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James Watson recruits us to write Molecular Biology of the Cell

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Why James Watson is so special
Martin Raff Scientist
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Jim is an amazing character because… and even be unique. I mean, here is somebody in his 20s, early 20s made a discovery that became apparent to him immediately that this was one of the great discoveries of all time. So imagine you’re 23 or four years old and you’ve made a discovery that you know will live forever – well, as long as there are people. I mean, you would think this guy would be pretty weird and actually he isn’t. He’s remarkably normal and yet he will tell you that he knew immediately that he’s going to be like Charles Darwin and Isaac Newton, you know. You know that in your 20s? I mean, that’s a pretty amazing thing.

So he also, like Av, of course having made a discovery like this you don’t have to do anything else, it doesn’t matter. So he, like Av, didn’t put his name on his students’ and postdocs’ papers and so it’s very hard to link his students to Watson. So I would say having come to know him reasonably well, because we have been co-authors of this book that has taken a lot of our time, the thing that distinguishes Jim… I mean he, like many others, is brilliant, but what he has that even brilliant people don’t often have is the ability to see ahead. I… it’s amazing to me. He’s not always right, but he’s been spectacularly right on some issues.

One is, for example, the human genome project. I mean, Jim was there very early on and saying, you know, this is absolutely critical, this is going to change the world. I mean, while most scientists were dumping shit on him from on high and on anybody else who supported the idea because it would divert money away from real curiosity-based science and so on and so forth, Jim just said, ‘Nonsense, without this everything’s going to go very much more slowly, this is…’ so, yeah, I thought that was real genius to see that so early.

You know, he was a kid when he saw how important solving the molecular basis of genetics was and said, you know, there’s no other problem that’s really important, this is the only one and I’m going to work on that, and damned if he didn’t solve it. It’s pretty amazing. And then with the book I think the same thing; he saw the need for this book at a time none of us could see it. He could see the way science was moving and this was going to fill a niche, I mean, years before anybody else.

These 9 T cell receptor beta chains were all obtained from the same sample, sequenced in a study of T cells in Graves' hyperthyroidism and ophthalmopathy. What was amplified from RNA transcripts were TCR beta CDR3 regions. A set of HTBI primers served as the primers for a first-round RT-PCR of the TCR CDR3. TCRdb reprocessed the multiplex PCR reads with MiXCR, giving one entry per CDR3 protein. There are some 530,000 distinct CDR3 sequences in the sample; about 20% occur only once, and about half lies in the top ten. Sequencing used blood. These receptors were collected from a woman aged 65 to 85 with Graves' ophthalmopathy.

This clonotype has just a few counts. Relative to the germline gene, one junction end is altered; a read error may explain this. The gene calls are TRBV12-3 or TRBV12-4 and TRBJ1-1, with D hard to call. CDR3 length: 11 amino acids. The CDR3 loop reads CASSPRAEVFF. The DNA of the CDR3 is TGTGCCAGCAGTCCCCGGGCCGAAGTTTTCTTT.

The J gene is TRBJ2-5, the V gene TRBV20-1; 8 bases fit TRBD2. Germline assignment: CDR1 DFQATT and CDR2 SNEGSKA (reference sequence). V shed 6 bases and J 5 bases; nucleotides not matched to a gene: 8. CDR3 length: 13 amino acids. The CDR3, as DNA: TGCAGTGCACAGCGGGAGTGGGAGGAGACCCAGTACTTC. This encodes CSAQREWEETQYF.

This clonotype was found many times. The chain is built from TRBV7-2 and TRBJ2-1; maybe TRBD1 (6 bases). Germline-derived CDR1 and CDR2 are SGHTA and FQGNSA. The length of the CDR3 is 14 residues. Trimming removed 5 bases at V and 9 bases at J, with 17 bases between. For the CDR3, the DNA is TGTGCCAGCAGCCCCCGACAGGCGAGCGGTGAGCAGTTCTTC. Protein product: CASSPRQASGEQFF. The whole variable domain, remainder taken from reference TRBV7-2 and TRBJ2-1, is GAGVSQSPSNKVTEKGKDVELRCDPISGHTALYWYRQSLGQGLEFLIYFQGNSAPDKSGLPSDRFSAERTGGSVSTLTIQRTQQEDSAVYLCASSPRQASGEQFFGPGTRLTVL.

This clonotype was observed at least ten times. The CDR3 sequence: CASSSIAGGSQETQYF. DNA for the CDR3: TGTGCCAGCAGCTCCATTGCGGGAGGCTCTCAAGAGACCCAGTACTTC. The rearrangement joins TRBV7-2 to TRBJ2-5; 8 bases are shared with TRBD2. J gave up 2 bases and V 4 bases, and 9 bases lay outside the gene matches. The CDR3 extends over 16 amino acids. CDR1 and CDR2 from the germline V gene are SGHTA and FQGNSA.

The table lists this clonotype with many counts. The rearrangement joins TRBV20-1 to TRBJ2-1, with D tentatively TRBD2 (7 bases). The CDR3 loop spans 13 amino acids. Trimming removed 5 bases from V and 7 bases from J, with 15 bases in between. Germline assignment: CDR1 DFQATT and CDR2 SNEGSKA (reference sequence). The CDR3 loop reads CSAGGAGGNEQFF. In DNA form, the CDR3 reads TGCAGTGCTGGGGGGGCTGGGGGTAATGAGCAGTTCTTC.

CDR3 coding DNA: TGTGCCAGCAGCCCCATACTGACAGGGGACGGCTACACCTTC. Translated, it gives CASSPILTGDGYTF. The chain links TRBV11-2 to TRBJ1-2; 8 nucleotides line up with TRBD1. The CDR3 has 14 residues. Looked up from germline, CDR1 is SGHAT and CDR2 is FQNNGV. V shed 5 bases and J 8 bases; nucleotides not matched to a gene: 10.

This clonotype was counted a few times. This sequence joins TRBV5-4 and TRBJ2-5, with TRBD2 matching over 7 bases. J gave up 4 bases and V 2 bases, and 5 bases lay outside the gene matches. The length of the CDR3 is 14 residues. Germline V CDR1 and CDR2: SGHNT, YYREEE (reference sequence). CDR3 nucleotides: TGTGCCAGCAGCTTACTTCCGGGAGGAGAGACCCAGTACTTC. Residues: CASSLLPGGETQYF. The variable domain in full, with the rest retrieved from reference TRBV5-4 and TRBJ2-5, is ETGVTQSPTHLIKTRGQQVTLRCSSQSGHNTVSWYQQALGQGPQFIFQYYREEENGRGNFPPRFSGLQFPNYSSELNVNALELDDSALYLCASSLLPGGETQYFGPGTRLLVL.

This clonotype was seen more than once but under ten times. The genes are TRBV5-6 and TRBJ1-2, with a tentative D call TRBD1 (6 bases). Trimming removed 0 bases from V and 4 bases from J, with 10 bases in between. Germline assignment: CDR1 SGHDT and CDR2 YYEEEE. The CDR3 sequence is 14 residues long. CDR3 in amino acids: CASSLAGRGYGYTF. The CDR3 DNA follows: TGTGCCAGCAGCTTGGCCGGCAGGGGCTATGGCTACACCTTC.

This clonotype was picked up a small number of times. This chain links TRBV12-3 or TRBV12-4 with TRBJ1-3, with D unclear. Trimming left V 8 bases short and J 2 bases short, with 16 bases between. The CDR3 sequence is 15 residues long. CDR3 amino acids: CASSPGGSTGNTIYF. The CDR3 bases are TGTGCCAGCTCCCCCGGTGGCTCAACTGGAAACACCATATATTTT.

And his own book, his first textbook, Molecular Biology of the Gene, was just a milestone in science publishing… textbook publishing. It was just way ahead of its time, so I think that’s the thing that distinguishes Jim from all the other brilliant people I know. It’s as if he’s standing on some higher place and can see further.

Martin Raff is a Canadian-born neurologist and research biologist who has made important contributions to immunology and cell development. He has a special interest in apoptosis, the phenomenon of cell death. Recently retired from his professorship at University College, London, these stories were recorded in 2000.

Listeners: Christopher Sykes

Christopher Sykes is a London-based television producer and director who has made a number of documentary films for BBC TV, Channel 4 and PBS.

Tags: Human Genome Project, Molecular Biology of the Cell, Molecular Biology of the Gene, James Watson, Charles Darwin, Isaac Newton, Avrion Mitchison

Duration: 3 minutes, 5 seconds

Date story recorded: 2000

Date story went live: 13 July 2010